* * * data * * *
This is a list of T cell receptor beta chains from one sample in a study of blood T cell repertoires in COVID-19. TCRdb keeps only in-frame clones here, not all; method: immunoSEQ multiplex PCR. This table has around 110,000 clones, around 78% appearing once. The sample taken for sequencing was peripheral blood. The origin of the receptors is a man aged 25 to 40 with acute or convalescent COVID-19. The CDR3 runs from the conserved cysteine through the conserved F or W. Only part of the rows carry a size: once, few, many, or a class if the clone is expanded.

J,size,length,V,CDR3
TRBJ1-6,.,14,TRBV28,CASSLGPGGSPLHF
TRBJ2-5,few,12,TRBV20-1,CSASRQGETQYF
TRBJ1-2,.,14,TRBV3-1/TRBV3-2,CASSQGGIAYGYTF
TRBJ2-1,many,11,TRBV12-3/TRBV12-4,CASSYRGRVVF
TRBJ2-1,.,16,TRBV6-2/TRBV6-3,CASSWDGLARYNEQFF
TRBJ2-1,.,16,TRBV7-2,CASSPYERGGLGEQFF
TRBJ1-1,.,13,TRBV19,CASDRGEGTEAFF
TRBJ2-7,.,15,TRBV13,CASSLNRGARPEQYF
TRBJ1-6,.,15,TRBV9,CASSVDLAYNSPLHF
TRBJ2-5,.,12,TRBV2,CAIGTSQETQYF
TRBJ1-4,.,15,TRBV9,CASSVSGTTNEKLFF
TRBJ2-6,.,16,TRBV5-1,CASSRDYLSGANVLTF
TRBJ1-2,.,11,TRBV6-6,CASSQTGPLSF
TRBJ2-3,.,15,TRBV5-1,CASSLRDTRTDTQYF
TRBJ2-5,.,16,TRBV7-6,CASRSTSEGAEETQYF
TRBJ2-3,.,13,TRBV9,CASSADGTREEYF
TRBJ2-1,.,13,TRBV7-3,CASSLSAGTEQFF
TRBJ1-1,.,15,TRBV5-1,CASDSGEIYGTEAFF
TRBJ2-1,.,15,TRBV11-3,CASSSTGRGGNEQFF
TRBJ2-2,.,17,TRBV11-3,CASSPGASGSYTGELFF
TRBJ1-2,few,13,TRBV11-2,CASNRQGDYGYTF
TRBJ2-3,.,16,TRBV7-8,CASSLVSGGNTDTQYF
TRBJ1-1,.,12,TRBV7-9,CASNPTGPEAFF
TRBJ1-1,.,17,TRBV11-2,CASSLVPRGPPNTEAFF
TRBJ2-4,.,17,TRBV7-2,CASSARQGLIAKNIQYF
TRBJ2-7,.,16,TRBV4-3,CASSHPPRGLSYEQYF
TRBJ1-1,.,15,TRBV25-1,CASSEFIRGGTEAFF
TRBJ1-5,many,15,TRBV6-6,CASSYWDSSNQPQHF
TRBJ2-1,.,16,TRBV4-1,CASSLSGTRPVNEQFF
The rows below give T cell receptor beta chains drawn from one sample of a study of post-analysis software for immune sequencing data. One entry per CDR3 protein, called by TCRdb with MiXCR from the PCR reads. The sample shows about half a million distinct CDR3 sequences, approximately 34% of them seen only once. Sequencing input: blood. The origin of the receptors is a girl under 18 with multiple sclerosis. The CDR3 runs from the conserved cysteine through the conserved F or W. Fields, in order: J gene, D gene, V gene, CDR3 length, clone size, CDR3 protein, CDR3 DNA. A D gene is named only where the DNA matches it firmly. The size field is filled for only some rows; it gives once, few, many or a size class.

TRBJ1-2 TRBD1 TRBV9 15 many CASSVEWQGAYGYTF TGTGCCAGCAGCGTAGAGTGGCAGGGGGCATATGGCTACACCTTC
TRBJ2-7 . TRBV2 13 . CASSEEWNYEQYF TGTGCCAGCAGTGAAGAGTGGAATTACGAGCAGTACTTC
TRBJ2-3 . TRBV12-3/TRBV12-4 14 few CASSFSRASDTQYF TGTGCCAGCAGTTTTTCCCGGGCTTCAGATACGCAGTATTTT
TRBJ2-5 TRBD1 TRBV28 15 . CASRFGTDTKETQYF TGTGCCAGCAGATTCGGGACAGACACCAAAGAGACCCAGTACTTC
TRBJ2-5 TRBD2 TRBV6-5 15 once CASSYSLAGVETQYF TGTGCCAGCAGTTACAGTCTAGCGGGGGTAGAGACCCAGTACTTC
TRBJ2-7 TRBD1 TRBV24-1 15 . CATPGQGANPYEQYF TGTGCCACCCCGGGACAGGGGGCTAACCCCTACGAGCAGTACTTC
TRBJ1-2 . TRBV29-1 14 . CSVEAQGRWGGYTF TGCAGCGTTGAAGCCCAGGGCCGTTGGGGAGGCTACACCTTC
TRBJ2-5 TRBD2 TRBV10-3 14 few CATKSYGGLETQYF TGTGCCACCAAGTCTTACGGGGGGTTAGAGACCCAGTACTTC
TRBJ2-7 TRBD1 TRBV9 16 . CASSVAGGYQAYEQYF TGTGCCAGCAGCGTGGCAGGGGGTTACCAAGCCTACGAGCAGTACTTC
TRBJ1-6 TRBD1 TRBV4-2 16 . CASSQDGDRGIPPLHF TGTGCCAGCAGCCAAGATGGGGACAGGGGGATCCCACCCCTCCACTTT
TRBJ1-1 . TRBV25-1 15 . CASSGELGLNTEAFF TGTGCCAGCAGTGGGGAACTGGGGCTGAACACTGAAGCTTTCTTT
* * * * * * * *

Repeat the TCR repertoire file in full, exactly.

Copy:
This is a list of T cell receptor beta chains from one sample in a study of blood T cell repertoires in COVID-19. TCRdb keeps only in-frame clones here, not all; method: immunoSEQ multiplex PCR. This table has around 110,000 clones, around 78% appearing once. The sample taken for sequencing was peripheral blood. The origin of the receptors is a man aged 25 to 40 with acute or convalescent COVID-19. The CDR3 runs from the conserved cysteine through the conserved F or W. Only part of the rows carry a size: once, few, many, or a class if the clone is expanded.

J,size,length,V,CDR3
TRBJ1-6,.,14,TRBV28,CASSLGPGGSPLHF
TRBJ2-5,few,12,TRBV20-1,CSASRQGETQYF
TRBJ1-2,.,14,TRBV3-1/TRBV3-2,CASSQGGIAYGYTF
TRBJ2-1,many,11,TRBV12-3/TRBV12-4,CASSYRGRVVF
TRBJ2-1,.,16,TRBV6-2/TRBV6-3,CASSWDGLARYNEQFF
TRBJ2-1,.,16,TRBV7-2,CASSPYERGGLGEQFF
TRBJ1-1,.,13,TRBV19,CASDRGEGTEAFF
TRBJ2-7,.,15,TRBV13,CASSLNRGARPEQYF
TRBJ1-6,.,15,TRBV9,CASSVDLAYNSPLHF
TRBJ2-5,.,12,TRBV2,CAIGTSQETQYF
TRBJ1-4,.,15,TRBV9,CASSVSGTTNEKLFF
TRBJ2-6,.,16,TRBV5-1,CASSRDYLSGANVLTF
TRBJ1-2,.,11,TRBV6-6,CASSQTGPLSF
TRBJ2-3,.,15,TRBV5-1,CASSLRDTRTDTQYF
TRBJ2-5,.,16,TRBV7-6,CASRSTSEGAEETQYF
TRBJ2-3,.,13,TRBV9,CASSADGTREEYF
TRBJ2-1,.,13,TRBV7-3,CASSLSAGTEQFF
TRBJ1-1,.,15,TRBV5-1,CASDSGEIYGTEAFF
TRBJ2-1,.,15,TRBV11-3,CASSSTGRGGNEQFF
TRBJ2-2,.,17,TRBV11-3,CASSPGASGSYTGELFF
TRBJ1-2,few,13,TRBV11-2,CASNRQGDYGYTF
TRBJ2-3,.,16,TRBV7-8,CASSLVSGGNTDTQYF
TRBJ1-1,.,12,TRBV7-9,CASNPTGPEAFF
TRBJ1-1,.,17,TRBV11-2,CASSLVPRGPPNTEAFF
TRBJ2-4,.,17,TRBV7-2,CASSARQGLIAKNIQYF
TRBJ2-7,.,16,TRBV4-3,CASSHPPRGLSYEQYF
TRBJ1-1,.,15,TRBV25-1,CASSEFIRGGTEAFF
TRBJ1-5,many,15,TRBV6-6,CASSYWDSSNQPQHF
TRBJ2-1,.,16,TRBV4-1,CASSLSGTRPVNEQFF
The rows below give T cell receptor beta chains drawn from one sample of a study of post-analysis software for immune sequencing data. One entry per CDR3 protein, called by TCRdb with MiXCR from the PCR reads. The sample shows about half a million distinct CDR3 sequences, approximately 34% of them seen only once. Sequencing input: blood. The origin of the receptors is a girl under 18 with multiple sclerosis. The CDR3 runs from the conserved cysteine through the conserved F or W. Fields, in order: J gene, D gene, V gene, CDR3 length, clone size, CDR3 protein, CDR3 DNA. A D gene is named only where the DNA matches it firmly. The size field is filled for only some rows; it gives once, few, many or a size class.

TRBJ1-2 TRBD1 TRBV9 15 many CASSVEWQGAYGYTF TGTGCCAGCAGCGTAGAGTGGCAGGGGGCATATGGCTACACCTTC
TRBJ2-7 . TRBV2 13 . CASSEEWNYEQYF TGTGCCAGCAGTGAAGAGTGGAATTACGAGCAGTACTTC
TRBJ2-3 . TRBV12-3/TRBV12-4 14 few CASSFSRASDTQYF TGTGCCAGCAGTTTTTCCCGGGCTTCAGATACGCAGTATTTT
TRBJ2-5 TRBD1 TRBV28 15 . CASRFGTDTKETQYF TGTGCCAGCAGATTCGGGACAGACACCAAAGAGACCCAGTACTTC
TRBJ2-5 TRBD2 TRBV6-5 15 once CASSYSLAGVETQYF TGTGCCAGCAGTTACAGTCTAGCGGGGGTAGAGACCCAGTACTTC
TRBJ2-7 TRBD1 TRBV24-1 15 . CATPGQGANPYEQYF TGTGCCACCCCGGGACAGGGGGCTAACCCCTACGAGCAGTACTTC
TRBJ1-2 . TRBV29-1 14 . CSVEAQGRWGGYTF TGCAGCGTTGAAGCCCAGGGCCGTTGGGGAGGCTACACCTTC
TRBJ2-5 TRBD2 TRBV10-3 14 few CATKSYGGLETQYF TGTGCCACCAAGTCTTACGGGGGGTTAGAGACCCAGTACTTC
TRBJ2-7 TRBD1 TRBV9 16 . CASSVAGGYQAYEQYF TGTGCCAGCAGCGTGGCAGGGGGTTACCAAGCCTACGAGCAGTACTTC
TRBJ1-6 TRBD1 TRBV4-2 16 . CASSQDGDRGIPPLHF TGTGCCAGCAGCCAAGATGGGGACAGGGGGATCCCACCCCTCCACTTT
TRBJ1-1 . TRBV25-1 15 . CASSGELGLNTEAFF TGTGCCAGCAGTGGGGAACTGGGGCTGAACACTGAAGCTTTCTTT